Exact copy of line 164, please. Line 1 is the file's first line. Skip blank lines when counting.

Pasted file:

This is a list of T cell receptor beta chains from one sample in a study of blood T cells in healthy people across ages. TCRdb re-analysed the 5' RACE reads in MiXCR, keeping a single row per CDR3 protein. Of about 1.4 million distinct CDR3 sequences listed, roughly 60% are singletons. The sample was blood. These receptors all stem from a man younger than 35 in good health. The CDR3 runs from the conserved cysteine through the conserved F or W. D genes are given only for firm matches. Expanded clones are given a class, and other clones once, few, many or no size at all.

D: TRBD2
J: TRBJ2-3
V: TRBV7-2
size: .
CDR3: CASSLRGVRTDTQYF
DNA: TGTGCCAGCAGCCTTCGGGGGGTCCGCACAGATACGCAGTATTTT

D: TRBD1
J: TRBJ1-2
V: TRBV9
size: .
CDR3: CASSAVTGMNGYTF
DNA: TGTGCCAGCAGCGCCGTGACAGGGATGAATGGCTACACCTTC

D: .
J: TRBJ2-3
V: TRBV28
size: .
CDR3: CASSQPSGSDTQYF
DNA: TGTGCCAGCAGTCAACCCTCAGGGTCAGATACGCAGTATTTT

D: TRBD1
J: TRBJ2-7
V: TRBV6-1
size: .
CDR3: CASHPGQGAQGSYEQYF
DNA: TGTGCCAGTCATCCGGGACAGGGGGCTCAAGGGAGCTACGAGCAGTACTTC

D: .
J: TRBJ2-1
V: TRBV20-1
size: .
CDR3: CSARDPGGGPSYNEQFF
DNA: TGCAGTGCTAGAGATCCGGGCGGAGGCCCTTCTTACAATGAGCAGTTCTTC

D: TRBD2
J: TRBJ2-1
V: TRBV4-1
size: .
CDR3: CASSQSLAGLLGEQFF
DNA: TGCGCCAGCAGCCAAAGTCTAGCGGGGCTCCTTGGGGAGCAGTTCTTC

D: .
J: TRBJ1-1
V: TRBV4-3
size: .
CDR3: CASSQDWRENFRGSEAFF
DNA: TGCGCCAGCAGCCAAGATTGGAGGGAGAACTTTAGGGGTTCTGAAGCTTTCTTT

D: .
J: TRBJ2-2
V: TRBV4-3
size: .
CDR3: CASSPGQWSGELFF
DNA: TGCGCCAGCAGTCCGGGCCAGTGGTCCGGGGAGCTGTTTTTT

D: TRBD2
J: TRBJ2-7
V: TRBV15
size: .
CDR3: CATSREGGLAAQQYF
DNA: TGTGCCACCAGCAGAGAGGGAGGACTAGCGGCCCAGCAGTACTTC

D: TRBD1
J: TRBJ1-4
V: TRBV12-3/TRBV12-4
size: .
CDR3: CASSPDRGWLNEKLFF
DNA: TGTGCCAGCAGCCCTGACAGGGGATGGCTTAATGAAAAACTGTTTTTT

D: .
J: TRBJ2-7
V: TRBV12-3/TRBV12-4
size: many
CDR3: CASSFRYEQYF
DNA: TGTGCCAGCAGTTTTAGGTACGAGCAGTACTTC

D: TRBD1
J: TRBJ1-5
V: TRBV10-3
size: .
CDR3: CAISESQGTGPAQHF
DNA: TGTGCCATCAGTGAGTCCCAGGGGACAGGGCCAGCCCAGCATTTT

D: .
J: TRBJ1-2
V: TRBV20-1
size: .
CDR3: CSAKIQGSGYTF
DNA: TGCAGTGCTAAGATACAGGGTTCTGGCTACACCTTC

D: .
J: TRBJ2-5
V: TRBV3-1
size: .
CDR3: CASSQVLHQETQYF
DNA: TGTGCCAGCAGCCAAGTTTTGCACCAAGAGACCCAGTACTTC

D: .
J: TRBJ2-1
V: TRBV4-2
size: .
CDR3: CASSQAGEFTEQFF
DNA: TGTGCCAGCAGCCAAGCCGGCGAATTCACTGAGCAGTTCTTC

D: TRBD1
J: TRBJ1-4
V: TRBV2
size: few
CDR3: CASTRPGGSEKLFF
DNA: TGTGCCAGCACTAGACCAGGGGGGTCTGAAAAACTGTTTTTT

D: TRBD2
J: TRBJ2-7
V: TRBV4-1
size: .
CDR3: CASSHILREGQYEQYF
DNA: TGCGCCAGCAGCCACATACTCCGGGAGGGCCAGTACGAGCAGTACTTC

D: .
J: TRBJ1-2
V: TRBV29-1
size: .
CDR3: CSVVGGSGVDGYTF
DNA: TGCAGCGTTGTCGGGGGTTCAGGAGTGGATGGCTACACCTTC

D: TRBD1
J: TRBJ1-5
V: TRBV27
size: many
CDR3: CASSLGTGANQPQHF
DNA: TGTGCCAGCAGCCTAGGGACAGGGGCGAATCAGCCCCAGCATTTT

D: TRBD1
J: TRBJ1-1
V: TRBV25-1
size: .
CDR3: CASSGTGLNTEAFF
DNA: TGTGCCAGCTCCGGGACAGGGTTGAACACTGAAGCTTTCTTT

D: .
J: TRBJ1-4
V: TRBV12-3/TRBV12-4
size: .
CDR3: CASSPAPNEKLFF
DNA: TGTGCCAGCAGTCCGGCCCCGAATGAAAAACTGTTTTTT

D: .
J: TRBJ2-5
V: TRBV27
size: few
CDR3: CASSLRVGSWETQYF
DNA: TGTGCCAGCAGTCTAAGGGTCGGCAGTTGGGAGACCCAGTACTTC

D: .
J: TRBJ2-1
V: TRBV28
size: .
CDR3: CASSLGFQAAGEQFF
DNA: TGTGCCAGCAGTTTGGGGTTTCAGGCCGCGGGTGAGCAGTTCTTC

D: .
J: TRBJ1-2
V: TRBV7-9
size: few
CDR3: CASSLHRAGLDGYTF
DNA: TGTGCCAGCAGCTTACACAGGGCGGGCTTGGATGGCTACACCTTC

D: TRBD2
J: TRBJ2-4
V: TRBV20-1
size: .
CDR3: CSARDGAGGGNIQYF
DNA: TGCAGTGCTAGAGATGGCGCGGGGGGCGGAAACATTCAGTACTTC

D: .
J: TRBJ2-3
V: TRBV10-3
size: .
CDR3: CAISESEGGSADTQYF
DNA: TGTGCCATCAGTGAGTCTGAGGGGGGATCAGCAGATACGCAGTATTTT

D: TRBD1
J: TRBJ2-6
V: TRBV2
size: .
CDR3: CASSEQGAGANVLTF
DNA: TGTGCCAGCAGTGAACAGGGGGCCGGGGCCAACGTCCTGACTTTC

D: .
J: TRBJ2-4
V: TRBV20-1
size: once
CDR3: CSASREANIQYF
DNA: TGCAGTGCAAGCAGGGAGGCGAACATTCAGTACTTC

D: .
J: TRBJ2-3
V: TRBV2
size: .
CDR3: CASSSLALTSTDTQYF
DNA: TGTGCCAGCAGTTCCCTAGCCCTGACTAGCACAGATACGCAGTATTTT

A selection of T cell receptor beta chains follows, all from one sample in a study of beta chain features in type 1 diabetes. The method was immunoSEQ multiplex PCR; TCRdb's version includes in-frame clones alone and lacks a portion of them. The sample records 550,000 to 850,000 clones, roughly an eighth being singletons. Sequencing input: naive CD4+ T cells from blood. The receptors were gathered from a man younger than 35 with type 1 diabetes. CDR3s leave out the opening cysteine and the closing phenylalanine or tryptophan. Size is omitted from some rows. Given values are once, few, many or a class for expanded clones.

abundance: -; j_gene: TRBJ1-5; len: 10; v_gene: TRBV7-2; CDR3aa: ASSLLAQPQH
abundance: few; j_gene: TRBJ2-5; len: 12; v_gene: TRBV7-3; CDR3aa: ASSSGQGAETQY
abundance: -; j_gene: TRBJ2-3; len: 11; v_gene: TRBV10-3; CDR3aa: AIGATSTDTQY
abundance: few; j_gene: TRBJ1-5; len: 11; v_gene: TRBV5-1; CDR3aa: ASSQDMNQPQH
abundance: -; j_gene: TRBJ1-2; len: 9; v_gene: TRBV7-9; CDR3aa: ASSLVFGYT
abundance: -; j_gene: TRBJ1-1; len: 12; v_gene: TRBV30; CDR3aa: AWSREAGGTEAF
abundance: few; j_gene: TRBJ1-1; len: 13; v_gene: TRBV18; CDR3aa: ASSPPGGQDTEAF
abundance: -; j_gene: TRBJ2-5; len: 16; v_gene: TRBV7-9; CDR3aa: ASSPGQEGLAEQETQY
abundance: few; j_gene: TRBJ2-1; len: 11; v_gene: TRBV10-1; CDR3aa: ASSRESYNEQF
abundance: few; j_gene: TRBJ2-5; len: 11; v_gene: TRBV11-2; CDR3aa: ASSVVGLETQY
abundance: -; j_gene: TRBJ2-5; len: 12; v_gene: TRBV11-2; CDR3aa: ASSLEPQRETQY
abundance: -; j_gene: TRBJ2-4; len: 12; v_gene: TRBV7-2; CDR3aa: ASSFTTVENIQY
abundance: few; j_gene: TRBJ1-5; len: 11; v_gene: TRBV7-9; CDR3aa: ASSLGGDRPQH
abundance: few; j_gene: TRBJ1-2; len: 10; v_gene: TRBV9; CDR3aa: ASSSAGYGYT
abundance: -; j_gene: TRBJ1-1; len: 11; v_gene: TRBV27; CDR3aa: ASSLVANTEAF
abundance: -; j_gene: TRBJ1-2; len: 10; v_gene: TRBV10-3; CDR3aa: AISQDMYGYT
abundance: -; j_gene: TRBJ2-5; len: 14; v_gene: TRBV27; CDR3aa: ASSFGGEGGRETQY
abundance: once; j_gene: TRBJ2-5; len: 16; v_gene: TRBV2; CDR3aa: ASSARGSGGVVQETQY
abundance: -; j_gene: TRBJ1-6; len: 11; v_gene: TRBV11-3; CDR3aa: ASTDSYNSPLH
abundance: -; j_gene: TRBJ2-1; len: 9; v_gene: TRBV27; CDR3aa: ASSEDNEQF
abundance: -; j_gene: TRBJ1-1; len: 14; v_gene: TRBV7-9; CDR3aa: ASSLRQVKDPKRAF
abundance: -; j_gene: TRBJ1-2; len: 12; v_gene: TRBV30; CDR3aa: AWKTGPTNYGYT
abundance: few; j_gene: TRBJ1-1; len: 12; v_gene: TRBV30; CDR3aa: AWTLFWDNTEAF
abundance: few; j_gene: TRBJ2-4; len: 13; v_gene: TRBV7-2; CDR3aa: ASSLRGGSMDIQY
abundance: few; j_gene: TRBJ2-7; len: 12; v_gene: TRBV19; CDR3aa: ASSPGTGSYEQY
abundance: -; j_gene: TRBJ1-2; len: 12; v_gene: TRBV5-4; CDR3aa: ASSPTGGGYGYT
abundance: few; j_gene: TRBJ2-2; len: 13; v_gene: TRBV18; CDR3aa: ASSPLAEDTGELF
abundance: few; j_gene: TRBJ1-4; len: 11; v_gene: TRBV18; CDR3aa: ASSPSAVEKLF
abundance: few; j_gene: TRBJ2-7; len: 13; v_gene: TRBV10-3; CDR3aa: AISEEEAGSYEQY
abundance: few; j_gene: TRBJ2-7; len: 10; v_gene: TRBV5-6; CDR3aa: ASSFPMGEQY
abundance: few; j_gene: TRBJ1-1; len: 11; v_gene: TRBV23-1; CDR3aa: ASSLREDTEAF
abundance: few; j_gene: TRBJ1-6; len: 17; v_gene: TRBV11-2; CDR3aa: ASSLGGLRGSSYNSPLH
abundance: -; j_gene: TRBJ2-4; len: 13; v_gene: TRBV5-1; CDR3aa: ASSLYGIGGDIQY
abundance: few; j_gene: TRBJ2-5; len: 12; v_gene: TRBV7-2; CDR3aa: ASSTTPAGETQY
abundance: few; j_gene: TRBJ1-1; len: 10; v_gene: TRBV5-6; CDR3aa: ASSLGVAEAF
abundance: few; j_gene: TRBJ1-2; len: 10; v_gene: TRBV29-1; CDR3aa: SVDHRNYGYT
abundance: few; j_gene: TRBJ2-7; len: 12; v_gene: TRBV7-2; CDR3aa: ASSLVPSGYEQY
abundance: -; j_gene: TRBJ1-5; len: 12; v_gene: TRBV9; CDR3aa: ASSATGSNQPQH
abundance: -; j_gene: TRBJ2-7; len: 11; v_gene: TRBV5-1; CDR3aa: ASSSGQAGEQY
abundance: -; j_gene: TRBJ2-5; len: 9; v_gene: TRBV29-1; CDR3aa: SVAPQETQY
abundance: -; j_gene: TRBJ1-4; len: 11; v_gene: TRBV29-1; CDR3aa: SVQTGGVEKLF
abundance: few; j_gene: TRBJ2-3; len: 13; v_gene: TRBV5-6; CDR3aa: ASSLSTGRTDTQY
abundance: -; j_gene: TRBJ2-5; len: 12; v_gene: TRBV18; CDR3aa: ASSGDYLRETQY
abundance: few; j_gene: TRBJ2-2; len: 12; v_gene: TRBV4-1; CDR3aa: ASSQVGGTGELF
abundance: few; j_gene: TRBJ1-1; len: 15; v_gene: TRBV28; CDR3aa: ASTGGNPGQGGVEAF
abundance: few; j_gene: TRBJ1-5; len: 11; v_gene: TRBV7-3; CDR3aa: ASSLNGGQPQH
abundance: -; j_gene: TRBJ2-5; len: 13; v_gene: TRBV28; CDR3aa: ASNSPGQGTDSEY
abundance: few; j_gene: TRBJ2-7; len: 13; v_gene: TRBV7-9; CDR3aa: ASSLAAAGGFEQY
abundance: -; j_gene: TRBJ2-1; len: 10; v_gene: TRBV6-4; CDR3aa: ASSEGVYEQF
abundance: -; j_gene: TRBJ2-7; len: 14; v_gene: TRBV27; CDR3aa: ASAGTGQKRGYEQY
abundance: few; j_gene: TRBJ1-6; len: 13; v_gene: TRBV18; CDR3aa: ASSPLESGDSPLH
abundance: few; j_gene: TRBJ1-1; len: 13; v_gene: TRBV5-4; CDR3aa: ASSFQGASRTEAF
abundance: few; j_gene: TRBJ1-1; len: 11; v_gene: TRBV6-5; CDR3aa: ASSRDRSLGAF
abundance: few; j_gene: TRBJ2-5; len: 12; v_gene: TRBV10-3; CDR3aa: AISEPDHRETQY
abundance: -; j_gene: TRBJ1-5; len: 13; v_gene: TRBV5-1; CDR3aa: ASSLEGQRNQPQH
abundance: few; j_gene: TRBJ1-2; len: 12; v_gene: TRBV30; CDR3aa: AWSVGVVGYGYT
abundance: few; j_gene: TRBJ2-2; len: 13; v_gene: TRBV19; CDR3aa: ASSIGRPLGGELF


D: .